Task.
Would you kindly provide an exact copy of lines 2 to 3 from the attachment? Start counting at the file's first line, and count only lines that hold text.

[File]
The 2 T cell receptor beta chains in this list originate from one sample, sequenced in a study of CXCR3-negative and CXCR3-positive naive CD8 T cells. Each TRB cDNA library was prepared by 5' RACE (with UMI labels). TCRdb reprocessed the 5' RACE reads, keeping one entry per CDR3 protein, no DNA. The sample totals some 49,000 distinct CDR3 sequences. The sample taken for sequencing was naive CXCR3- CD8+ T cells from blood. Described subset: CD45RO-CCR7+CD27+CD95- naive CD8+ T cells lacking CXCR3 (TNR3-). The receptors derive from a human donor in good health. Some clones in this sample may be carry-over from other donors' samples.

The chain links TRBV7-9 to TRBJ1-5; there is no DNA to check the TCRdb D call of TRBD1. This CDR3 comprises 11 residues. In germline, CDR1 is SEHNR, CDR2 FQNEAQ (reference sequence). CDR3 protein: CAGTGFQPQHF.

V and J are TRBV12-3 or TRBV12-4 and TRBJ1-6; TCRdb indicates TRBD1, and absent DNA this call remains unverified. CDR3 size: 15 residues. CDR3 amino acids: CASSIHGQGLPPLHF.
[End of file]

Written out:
The chain links TRBV7-9 to TRBJ1-5; there is no DNA to check the TCRdb D call of TRBD1. This CDR3 comprises 11 residues. In germline, CDR1 is SEHNR, CDR2 FQNEAQ (reference sequence). CDR3 protein: CAGTGFQPQHF.

V and J are TRBV12-3 or TRBV12-4 and TRBJ1-6; TCRdb indicates TRBD1, and absent DNA this call remains unverified. CDR3 size: 15 residues. CDR3 amino acids: CASSIHGQGLPPLHF.